Impact of a telephone triage service for non-critical emergencies in Switzerland: A cross-sectional study.

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State: Public
Version: author
License: CC BY 4.0
Serval ID
serval:BIB_52943DDD6F94
Type
Article: article from journal or magazin.
Collection
Publications
Institution
Title
Impact of a telephone triage service for non-critical emergencies in Switzerland: A cross-sectional study.
Journal
PloS one
Author(s)
Thierrin C., Augsburger A., Dami F., Monney C., Staeger P., Clair C.
ISSN
1932-6203 (Electronic)
ISSN-L
1932-6203
Publication state
Published
Issued date
2021
Peer-reviewed
Oui
Volume
16
Number
4
Pages
e0249287
Language
english
Notes
Publication types: Journal Article
Publication Status: epublish
Abstract
Telephone triage services (TTS) play an increasing role in the delivery of healthcare. The objective of this study was to characterize the adult users of a TTS for non-critical emergencies, describe the types of advice given and their subsequent observation, and assess the influence of TTS on the use of the healthcare system in a sanitary region of Switzerland.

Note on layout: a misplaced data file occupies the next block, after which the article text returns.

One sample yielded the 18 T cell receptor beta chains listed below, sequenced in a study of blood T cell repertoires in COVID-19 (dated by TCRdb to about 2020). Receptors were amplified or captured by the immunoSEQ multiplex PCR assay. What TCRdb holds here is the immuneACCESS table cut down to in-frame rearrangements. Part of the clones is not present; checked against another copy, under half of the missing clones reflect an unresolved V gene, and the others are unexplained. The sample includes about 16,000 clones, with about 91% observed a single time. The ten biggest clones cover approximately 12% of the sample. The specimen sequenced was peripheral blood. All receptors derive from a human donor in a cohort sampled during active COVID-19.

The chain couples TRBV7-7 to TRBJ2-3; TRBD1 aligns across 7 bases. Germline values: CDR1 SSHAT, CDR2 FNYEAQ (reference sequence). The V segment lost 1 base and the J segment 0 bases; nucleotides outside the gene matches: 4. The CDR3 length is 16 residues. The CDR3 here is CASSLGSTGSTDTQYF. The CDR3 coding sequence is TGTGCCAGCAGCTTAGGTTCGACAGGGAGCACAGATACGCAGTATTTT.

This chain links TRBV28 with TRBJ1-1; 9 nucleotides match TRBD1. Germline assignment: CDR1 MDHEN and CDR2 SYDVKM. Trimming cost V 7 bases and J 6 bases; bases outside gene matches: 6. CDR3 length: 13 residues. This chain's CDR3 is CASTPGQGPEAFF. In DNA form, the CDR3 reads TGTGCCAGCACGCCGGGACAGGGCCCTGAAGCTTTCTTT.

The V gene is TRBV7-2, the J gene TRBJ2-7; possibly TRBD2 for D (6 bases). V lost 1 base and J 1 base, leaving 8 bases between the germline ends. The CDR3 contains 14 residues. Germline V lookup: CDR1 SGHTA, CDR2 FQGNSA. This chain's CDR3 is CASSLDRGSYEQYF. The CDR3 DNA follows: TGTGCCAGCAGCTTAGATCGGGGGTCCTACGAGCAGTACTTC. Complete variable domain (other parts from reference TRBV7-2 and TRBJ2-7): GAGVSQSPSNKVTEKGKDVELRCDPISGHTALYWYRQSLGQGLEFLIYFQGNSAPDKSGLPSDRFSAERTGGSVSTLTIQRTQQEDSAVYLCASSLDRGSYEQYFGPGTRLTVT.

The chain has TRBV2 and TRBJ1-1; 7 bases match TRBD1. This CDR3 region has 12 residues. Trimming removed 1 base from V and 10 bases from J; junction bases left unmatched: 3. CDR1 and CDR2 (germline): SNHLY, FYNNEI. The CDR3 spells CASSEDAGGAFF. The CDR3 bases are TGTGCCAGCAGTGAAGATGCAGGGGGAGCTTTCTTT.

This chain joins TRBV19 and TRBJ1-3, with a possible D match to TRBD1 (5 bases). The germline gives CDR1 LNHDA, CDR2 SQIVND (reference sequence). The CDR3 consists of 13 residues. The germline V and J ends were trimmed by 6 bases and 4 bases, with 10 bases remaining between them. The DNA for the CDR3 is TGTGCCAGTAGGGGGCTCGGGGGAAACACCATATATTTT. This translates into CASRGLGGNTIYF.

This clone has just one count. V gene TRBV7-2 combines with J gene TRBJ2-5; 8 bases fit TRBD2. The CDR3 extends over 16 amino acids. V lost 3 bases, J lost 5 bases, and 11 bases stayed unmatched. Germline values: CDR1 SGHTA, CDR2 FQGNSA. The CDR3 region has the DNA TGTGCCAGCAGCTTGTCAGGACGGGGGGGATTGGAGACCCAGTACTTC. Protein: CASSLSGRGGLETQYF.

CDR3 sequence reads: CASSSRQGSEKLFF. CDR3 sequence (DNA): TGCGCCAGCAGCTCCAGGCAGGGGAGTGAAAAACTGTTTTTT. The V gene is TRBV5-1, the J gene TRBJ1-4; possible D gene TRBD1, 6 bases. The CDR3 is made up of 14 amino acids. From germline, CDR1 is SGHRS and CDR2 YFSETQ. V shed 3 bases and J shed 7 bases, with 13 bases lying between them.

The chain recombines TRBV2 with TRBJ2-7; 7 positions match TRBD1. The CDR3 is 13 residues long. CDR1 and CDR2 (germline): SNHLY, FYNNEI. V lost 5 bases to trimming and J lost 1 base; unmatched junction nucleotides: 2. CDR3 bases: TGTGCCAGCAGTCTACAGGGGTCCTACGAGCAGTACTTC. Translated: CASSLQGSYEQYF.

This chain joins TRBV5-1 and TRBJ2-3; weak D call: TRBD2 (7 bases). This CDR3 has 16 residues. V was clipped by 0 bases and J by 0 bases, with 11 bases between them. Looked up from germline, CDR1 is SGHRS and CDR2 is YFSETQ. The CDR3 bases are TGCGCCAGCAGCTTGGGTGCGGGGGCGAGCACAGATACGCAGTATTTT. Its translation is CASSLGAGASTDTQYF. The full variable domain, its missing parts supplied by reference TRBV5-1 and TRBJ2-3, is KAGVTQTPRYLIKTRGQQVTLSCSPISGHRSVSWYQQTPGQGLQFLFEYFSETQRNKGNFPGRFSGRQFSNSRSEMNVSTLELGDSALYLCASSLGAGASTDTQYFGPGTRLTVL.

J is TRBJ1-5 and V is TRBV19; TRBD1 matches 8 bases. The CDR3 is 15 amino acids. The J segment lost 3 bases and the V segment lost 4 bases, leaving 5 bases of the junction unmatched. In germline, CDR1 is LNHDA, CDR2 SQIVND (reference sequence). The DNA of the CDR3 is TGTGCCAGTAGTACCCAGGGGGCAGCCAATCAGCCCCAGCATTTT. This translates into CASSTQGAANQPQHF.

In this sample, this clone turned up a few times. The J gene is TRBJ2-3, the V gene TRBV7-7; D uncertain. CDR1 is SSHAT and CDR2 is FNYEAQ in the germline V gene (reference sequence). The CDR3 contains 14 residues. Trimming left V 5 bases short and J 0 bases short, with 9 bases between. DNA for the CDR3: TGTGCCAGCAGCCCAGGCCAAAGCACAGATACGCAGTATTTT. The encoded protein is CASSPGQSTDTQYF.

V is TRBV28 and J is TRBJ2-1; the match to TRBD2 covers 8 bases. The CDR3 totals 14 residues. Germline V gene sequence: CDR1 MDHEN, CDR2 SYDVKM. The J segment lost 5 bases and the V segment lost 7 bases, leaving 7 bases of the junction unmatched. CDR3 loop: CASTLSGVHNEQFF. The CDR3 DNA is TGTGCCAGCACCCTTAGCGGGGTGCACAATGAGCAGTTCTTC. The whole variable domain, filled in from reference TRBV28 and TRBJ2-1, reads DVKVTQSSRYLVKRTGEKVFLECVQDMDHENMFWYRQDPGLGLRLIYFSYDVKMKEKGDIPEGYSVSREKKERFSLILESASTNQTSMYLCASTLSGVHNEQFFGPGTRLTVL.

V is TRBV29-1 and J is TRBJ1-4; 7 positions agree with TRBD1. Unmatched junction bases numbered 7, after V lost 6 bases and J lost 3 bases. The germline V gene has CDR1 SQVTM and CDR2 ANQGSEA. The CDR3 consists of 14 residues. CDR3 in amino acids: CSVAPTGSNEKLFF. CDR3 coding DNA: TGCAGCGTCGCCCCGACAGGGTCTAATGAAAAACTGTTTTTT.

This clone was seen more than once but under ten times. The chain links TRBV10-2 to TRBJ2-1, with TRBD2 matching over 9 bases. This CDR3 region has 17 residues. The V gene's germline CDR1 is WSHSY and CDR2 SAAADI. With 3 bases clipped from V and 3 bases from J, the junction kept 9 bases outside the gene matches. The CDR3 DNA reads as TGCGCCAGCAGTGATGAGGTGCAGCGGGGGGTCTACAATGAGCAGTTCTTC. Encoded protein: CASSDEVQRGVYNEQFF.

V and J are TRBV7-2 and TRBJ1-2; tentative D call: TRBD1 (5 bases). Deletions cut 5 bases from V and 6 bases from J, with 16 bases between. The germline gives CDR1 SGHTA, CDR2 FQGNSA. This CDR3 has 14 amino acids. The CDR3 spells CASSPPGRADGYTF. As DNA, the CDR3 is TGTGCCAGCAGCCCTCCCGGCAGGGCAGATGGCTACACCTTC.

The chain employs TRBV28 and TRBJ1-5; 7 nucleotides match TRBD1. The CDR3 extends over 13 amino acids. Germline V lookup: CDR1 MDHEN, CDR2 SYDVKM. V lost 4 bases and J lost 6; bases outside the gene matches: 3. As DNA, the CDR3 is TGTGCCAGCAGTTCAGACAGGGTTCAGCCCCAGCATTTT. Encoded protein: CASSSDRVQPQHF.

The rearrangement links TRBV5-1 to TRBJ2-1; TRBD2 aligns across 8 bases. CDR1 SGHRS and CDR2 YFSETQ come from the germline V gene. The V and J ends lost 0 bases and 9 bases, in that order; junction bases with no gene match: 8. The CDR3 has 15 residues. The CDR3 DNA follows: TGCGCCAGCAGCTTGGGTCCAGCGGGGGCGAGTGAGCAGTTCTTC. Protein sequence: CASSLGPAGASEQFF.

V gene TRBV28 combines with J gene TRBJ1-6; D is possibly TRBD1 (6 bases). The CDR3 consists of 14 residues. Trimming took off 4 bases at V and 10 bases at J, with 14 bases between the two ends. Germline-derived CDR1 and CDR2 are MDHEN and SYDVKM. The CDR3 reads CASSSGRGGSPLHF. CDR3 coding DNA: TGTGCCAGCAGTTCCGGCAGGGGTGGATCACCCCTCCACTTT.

Data from a TTS based in the French part of Switzerland were analyzed. This service consists of a medical contact center for non-critical emergencies, with trained nurses available 24/7. A random selection of 2,034 adult calls was performed between July and December 2018. Research students contacted users 2 to 4 weeks after the initial call and assessed sociodemographic and clinical data, as well as the impact of the advice received on the use of the healthcare system.
A sample of 412 users was included in the analyses. The average age was 49.0 (SD 20.4) years; 68.5% were women and 72.8% of Swiss origin. The two main recommendations provided by nurses were to consult the emergency department (ED) (44.6%, n = 184) and to contact a physician on duty (33.2%, n = 137). The majority of users followed the advice given by the nurses (substantial agreement [k = 0.79] with consulting the ED and perfect agreement [k = 0.87] with contacting a physician on duty). We calculated that calling the TTS could decrease the intention to visit the ED by 28.1%.
TTS for non-critical emergencies have the potential to decrease the use of ED services.
Pubmed
Web of science
Research datasets
Open Access
Yes
Create date
24/04/2021 14:56
Last modification date
22/06/2021 5:37
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